The Arthritis Society

393 University Avenue, Suite 1700
Toronto, ON M5G 1E6
President & CEO: Janet Yale
Board Chair: Drew McArthur

Charitable Reg. #:10807 1671 RR0003


Ci's Star Rating is calculated based on the following independent metrics:

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Audited financial statements for current and previous years available on the charity’s website.



Grade based on the charity's public reporting of the work it does and the results it achieves.



The demonstrated impact per dollar Ci calculates from available program information.


Charity's cash and investments (funding reserves) relative to how much it spends on programs in most recent year.



For a dollar donated, after overhead costs of fundraising and admin/management (excluding surplus) 35 cents are available for programs.

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About The Arthritis Society:

Founded in 1948, Arthritis Society of Canada (ASC) invests in arthritis research, advocacy and innovative solutions in order to deliver better health outcomes and quality of life for people affected by arthritisArthritis is a collection of conditions affecting joints and other tissues. It causes pain, restricts mobility and diminishes quality of life. ASC reports that one in five Canadians are living with arthritis and, without serious attention to the disease, it is expected that one in four Canadians will be affected by arthritis by 2040. Currently, there is no cure. ASC’s national office is in Toronto. 

ASC has funded over $200m in research projects since its founding. The charity funds research on alleviating arthritis pain, understanding the causes of arthritis, and ultimately discovering a cure. In F2018, ASC funded 21 researchers through Research Grants, Salary Awards and Training Awards. The charity reports it will commit $4.5m for arthritis research in F2019. 

Arthritis Society of Canada advocates on behalf of Canadians affected by arthritis in order to drive policy change and increase awareness of arthritis. The charity meets with federal and provincial decision makers, publishes policy papers, and runs public awareness campaigns. Current issues include advocating for provincial drug plans to improve access to affordable treatments that are essential to an adequate quality of life. In addition, the charity is calling for medical cannabisa pain relief alternative to opioids, to be treated the same as other medical necessities by being made tax-free.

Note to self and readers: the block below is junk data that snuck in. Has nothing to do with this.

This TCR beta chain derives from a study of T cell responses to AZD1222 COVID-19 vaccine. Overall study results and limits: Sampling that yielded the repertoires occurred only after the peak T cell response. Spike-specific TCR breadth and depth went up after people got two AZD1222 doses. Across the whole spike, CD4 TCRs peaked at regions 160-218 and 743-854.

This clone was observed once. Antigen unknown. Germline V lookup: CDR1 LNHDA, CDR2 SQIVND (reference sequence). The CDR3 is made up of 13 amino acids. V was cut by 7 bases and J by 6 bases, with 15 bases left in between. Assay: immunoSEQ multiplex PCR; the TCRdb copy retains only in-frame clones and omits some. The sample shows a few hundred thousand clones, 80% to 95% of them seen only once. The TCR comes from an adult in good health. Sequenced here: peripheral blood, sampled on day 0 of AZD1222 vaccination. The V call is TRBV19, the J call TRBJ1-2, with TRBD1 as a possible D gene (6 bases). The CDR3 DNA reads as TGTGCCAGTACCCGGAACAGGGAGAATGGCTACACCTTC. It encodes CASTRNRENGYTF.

Arthritis Society of Canada runs support and education programs for people affected by arthritis. Its website is a go-to source of evidence-based information, resources, and online tools to help those living with arthritis manage the disease to reduce the impact of arthritis on their lives 

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Results and Impact

Research highlights from 2018 include a study by Dr. Jason McDougall and Melissa O’Brien at Dalhousie University. The project identified that pain medications targeting inflammation may not work well for women who have higher rates of arthritis pain stemming from nerve damage rather than inflammation. The research showed a potential drug that blocked nerve pain was more effective in women, which could lead to the development of a new pain treatment.   

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Arthritis Society of Canada is one of Canada’s Major 100 charities, receiving $19.7m in donations in F2018. Administrative costs are 11% of revenues (excluding investment income) and fundraising costs are 54% of donations. For every dollar donated, 35 cents go to the cause. This is outside of Ci’s reasonable range for overhead spending. ASC’s funding reserves total $9.6m, of which $2.3m are donor-endowed. Excluding donor-endowed funds, these reserves cover seven months of program costs. 

Arthritis Society of Canada reports using external fundraisers as part of its fundraising activities. In F2018, ASC paid external fundraisers $1.1m to raise $1.9m at a cost of 61 cents per dollar raised.  

This charity report is an update that has been sent to Arthritis Society of Canada for review. Changes and edits may be forthcoming. 

Updated on June 6, 2019 by Caroline McKenna. 

Financial Review

Financial Ratios

Fiscal year ending March
Administrative costs as % of revenues 11.3%9.7%9.6%
Fundraising costs as % of donations 53.6%43.0%40.3%
Program cost coverage (%) 45.6%67.9%65.6%

Summary Financial Statements

All figures in $000s
Donations 19,67422,35923,485
Government funding 5,1325,2465,256
Investment income 220(55)198
Other income 1,4331,5501,235
Total revenues 26,45929,10030,174
Program costs 11,53410,99410,501
Grants 4,4624,6164,689
Administrative costs 2,9672,8172,878
Fundraising costs 10,5419,6239,461
Other costs 584604541
Cash flow from operations (3,628)4462,104
Capital spending 000
Funding reserves 9,58612,85512,225

Note: Ci gathered investment income from the charity's T3010 CRA filings and included unrealized gains (losses), affecting total revenue by ($259k) in F2018, ($55k) in F2017 and $198k in F2016. Other cash expenses include building operations costs of $523k in F2018, $536k in F2017, $473k in F2016. The charity’s audited financial statements treat amortization of deferred lease inducements of $61k in F2018, $67k in F2017, and $67k in F2016 as a reduction of rental expenses. Ci included these figures in other costs. Ci backed out amortization from program and administrative costs on a pro-rata basis.

Salary Information

Full-time staff: 131

Avg. Compensation $94,432

Top 10 staff salary range

$350k +
$300k - $350k
$250k - $300k
$200k - $250k
$160k - $200k
$120k - $160k
$80k - $120k
$40k - $80k
< $40k

Information from most recent CRA Charities Directorate filings for F2018

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